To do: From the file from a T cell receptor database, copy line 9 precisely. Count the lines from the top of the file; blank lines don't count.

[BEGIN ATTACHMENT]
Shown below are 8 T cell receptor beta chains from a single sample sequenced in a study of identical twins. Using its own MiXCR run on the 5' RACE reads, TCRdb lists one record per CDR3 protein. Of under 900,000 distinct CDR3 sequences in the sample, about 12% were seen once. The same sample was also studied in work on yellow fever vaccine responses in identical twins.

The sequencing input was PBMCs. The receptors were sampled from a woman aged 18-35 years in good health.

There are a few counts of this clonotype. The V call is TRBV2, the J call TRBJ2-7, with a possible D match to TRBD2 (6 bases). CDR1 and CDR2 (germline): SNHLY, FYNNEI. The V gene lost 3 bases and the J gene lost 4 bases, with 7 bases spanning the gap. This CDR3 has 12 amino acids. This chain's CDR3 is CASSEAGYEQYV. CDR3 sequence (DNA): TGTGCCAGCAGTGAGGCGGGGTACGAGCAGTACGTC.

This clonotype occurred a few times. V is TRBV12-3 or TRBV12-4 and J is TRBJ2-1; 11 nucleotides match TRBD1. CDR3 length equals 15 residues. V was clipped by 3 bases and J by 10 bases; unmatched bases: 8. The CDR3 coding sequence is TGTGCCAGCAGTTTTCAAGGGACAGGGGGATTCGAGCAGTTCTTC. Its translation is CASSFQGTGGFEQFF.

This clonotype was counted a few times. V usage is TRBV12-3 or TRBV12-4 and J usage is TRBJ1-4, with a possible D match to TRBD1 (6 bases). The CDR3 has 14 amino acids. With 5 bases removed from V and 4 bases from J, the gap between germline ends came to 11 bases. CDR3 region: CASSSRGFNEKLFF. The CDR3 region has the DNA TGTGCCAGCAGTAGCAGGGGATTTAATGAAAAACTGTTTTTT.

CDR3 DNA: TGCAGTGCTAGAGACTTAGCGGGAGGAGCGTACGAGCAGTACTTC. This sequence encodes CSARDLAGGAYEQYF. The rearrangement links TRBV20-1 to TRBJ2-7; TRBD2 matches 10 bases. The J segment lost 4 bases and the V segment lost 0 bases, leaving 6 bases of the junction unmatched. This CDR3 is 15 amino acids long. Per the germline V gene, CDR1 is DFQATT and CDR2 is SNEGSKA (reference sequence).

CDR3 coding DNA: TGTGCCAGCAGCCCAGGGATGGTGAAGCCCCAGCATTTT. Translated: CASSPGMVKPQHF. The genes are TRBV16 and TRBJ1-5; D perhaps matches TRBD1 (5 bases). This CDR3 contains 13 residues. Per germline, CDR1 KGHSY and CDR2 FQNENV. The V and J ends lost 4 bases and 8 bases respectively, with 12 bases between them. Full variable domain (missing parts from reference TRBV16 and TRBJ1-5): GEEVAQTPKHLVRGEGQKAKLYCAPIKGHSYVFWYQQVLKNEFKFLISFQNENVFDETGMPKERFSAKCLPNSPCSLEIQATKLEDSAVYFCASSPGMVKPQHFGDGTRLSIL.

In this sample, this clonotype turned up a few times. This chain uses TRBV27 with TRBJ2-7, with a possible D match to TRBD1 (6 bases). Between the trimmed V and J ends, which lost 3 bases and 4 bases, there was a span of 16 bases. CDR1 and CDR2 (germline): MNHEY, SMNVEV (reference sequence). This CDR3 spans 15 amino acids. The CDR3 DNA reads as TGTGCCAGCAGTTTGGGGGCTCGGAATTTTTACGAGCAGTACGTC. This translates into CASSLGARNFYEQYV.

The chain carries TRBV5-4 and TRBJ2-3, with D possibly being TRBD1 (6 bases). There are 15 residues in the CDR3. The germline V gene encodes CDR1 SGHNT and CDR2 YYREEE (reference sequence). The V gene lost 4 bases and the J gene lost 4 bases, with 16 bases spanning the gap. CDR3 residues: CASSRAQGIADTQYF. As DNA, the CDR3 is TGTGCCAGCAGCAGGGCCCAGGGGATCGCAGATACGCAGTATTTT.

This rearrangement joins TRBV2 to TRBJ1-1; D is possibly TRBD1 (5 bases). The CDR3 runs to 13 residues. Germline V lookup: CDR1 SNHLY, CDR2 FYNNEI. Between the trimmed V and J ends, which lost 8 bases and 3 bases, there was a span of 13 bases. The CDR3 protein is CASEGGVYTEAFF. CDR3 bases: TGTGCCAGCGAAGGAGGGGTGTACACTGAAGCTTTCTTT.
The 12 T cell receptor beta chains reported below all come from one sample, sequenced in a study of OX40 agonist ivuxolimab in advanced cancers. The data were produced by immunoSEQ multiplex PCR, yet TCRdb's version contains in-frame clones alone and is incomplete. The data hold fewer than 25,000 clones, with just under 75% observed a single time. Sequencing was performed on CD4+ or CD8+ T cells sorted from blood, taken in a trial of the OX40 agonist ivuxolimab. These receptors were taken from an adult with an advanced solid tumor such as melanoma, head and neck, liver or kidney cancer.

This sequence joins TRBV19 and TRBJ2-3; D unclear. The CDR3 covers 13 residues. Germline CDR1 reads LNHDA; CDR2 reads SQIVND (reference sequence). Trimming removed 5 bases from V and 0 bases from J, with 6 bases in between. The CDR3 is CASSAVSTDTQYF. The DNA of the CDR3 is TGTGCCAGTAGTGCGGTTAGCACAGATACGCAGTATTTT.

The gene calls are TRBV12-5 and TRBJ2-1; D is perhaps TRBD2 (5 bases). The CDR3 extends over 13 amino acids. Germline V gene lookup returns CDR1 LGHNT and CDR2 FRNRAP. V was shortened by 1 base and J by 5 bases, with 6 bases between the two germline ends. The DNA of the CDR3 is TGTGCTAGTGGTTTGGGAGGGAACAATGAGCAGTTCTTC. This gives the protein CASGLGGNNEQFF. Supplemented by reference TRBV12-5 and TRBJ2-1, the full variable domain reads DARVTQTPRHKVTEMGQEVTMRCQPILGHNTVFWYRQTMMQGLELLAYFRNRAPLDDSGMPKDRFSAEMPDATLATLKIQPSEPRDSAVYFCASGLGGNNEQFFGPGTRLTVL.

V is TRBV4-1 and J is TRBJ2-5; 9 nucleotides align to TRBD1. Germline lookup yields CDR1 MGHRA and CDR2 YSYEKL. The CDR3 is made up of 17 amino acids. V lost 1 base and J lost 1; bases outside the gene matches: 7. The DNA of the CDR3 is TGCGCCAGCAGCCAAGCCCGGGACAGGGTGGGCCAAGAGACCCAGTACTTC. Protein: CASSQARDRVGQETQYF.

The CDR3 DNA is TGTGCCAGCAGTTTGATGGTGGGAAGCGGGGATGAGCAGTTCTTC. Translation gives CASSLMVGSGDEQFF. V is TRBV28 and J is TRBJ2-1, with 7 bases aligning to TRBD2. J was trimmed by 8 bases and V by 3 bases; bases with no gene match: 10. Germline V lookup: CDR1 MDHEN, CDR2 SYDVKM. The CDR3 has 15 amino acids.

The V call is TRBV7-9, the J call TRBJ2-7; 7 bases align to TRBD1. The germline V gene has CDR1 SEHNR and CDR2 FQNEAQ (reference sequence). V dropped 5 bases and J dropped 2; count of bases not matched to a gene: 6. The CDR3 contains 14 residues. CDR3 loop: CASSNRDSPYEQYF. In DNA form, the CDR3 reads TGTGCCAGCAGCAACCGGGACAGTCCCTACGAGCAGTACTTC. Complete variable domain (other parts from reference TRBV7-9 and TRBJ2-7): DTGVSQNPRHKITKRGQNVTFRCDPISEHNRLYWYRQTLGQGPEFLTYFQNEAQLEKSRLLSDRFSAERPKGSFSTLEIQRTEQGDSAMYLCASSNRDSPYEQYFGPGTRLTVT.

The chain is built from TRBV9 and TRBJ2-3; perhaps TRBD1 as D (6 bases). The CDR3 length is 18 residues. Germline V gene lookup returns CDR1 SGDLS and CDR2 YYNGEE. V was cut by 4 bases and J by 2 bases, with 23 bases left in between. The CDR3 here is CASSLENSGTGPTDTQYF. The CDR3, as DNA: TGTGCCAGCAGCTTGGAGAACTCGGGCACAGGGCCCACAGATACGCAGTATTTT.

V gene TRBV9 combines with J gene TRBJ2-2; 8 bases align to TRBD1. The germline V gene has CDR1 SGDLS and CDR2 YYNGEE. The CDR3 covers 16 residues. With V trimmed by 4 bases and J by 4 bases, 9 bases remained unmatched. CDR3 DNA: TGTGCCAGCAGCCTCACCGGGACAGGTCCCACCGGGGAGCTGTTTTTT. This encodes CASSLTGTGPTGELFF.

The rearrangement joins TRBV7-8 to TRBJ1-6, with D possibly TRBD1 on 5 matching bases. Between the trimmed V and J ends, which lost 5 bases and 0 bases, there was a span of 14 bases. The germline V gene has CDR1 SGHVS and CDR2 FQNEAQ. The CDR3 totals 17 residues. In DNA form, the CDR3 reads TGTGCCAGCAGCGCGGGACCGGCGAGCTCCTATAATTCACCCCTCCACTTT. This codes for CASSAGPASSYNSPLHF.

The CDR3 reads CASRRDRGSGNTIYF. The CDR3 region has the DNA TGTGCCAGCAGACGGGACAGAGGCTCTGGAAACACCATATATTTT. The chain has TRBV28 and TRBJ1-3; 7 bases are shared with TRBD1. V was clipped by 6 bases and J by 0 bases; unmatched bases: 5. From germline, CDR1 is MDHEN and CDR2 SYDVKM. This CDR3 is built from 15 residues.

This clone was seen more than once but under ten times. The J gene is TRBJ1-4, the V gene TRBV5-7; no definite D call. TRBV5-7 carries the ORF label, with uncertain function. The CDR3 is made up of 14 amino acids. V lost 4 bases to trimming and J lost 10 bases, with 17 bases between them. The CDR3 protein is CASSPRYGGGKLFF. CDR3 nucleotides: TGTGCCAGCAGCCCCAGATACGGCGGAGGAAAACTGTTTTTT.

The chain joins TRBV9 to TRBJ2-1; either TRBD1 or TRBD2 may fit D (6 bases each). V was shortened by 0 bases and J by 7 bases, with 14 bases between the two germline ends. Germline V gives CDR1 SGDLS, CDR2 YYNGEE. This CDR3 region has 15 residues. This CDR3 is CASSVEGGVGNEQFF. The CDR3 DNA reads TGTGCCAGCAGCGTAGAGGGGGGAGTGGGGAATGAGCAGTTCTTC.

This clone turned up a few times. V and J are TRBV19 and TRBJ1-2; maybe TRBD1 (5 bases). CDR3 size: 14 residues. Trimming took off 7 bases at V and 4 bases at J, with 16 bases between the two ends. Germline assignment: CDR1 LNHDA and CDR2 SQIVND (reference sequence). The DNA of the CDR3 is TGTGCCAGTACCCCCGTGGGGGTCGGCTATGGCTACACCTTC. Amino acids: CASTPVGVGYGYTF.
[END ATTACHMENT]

The chain carries TRBV5-4 and TRBJ2-3, with D possibly being TRBD1 (6 bases). There are 15 residues in the CDR3. The germline V gene encodes CDR1 SGHNT and CDR2 YYREEE (reference sequence). The V gene lost 4 bases and the J gene lost 4 bases, with 16 bases spanning the gap. CDR3 residues: CASSRAQGIADTQYF. As DNA, the CDR3 is TGTGCCAGCAGCAGGGCCCAGGGGATCGCAGATACGCAGTATTTT.